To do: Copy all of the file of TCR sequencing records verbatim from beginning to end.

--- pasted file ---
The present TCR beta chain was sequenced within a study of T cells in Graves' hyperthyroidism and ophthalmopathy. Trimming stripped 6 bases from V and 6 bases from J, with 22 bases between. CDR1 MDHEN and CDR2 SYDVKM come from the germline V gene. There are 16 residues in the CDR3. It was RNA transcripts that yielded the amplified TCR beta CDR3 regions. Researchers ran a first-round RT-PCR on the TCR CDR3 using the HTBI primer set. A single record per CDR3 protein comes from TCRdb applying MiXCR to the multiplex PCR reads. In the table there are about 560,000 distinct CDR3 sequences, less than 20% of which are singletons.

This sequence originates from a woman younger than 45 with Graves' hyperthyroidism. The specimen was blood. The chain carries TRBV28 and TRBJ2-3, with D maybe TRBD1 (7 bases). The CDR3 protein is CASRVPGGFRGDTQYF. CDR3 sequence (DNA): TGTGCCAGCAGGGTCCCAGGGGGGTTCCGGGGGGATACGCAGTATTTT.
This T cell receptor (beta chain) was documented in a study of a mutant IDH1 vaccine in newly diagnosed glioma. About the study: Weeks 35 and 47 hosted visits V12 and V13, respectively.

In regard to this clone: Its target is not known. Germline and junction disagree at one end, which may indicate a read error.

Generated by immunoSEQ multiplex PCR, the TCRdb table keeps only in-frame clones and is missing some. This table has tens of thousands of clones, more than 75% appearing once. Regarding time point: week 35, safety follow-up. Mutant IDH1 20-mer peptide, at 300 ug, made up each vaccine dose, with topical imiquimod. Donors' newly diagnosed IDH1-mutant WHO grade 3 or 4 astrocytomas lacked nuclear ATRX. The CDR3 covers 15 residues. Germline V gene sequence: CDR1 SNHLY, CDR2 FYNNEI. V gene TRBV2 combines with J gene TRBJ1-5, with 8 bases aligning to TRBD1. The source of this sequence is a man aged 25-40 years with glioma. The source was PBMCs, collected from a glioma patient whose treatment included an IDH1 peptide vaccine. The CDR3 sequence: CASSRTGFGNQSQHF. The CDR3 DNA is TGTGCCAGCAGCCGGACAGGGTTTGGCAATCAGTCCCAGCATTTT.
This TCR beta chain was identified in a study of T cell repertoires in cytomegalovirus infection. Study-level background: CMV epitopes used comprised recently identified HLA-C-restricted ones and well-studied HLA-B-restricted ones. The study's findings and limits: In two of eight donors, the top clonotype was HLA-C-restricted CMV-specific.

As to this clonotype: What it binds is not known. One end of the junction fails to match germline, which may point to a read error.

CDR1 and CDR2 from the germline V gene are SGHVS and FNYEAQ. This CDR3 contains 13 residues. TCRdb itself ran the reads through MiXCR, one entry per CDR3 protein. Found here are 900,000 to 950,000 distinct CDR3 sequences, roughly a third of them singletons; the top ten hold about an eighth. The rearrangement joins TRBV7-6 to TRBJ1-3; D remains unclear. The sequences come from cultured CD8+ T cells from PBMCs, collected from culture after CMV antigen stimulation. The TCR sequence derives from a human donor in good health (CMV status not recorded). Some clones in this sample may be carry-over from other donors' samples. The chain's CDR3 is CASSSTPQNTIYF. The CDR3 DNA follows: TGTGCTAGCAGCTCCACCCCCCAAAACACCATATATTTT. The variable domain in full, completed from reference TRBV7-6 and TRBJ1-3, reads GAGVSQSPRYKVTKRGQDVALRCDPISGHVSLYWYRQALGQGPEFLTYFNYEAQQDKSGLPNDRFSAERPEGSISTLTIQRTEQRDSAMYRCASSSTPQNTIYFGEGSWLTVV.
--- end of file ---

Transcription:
The present TCR beta chain was sequenced within a study of T cells in Graves' hyperthyroidism and ophthalmopathy. Trimming stripped 6 bases from V and 6 bases from J, with 22 bases between. CDR1 MDHEN and CDR2 SYDVKM come from the germline V gene. There are 16 residues in the CDR3. It was RNA transcripts that yielded the amplified TCR beta CDR3 regions. Researchers ran a first-round RT-PCR on the TCR CDR3 using the HTBI primer set. A single record per CDR3 protein comes from TCRdb applying MiXCR to the multiplex PCR reads. In the table there are about 560,000 distinct CDR3 sequences, less than 20% of which are singletons.

This sequence originates from a woman younger than 45 with Graves' hyperthyroidism. The specimen was blood. The chain carries TRBV28 and TRBJ2-3, with D maybe TRBD1 (7 bases). The CDR3 protein is CASRVPGGFRGDTQYF. CDR3 sequence (DNA): TGTGCCAGCAGGGTCCCAGGGGGGTTCCGGGGGGATACGCAGTATTTT.
This T cell receptor (beta chain) was documented in a study of a mutant IDH1 vaccine in newly diagnosed glioma. About the study: Weeks 35 and 47 hosted visits V12 and V13, respectively.

In regard to this clone: Its target is not known. Germline and junction disagree at one end, which may indicate a read error.

Generated by immunoSEQ multiplex PCR, the TCRdb table keeps only in-frame clones and is missing some. This table has tens of thousands of clones, more than 75% appearing once. Regarding time point: week 35, safety follow-up. Mutant IDH1 20-mer peptide, at 300 ug, made up each vaccine dose, with topical imiquimod. Donors' newly diagnosed IDH1-mutant WHO grade 3 or 4 astrocytomas lacked nuclear ATRX. The CDR3 covers 15 residues. Germline V gene sequence: CDR1 SNHLY, CDR2 FYNNEI. V gene TRBV2 combines with J gene TRBJ1-5, with 8 bases aligning to TRBD1. The source of this sequence is a man aged 25-40 years with glioma. The source was PBMCs, collected from a glioma patient whose treatment included an IDH1 peptide vaccine. The CDR3 sequence: CASSRTGFGNQSQHF. The CDR3 DNA is TGTGCCAGCAGCCGGACAGGGTTTGGCAATCAGTCCCAGCATTTT.
This TCR beta chain was identified in a study of T cell repertoires in cytomegalovirus infection. Study-level background: CMV epitopes used comprised recently identified HLA-C-restricted ones and well-studied HLA-B-restricted ones. The study's findings and limits: In two of eight donors, the top clonotype was HLA-C-restricted CMV-specific.

As to this clonotype: What it binds is not known. One end of the junction fails to match germline, which may point to a read error.

CDR1 and CDR2 from the germline V gene are SGHVS and FNYEAQ. This CDR3 contains 13 residues. TCRdb itself ran the reads through MiXCR, one entry per CDR3 protein. Found here are 900,000 to 950,000 distinct CDR3 sequences, roughly a third of them singletons; the top ten hold about an eighth. The rearrangement joins TRBV7-6 to TRBJ1-3; D remains unclear. The sequences come from cultured CD8+ T cells from PBMCs, collected from culture after CMV antigen stimulation. The TCR sequence derives from a human donor in good health (CMV status not recorded). Some clones in this sample may be carry-over from other donors' samples. The chain's CDR3 is CASSSTPQNTIYF. The CDR3 DNA follows: TGTGCTAGCAGCTCCACCCCCCAAAACACCATATATTTT. The variable domain in full, completed from reference TRBV7-6 and TRBJ1-3, reads GAGVSQSPRYKVTKRGQDVALRCDPISGHVSLYWYRQALGQGPEFLTYFNYEAQQDKSGLPNDRFSAERPEGSISTLTIQRTEQRDSAMYRCASSSTPQNTIYFGEGSWLTVV.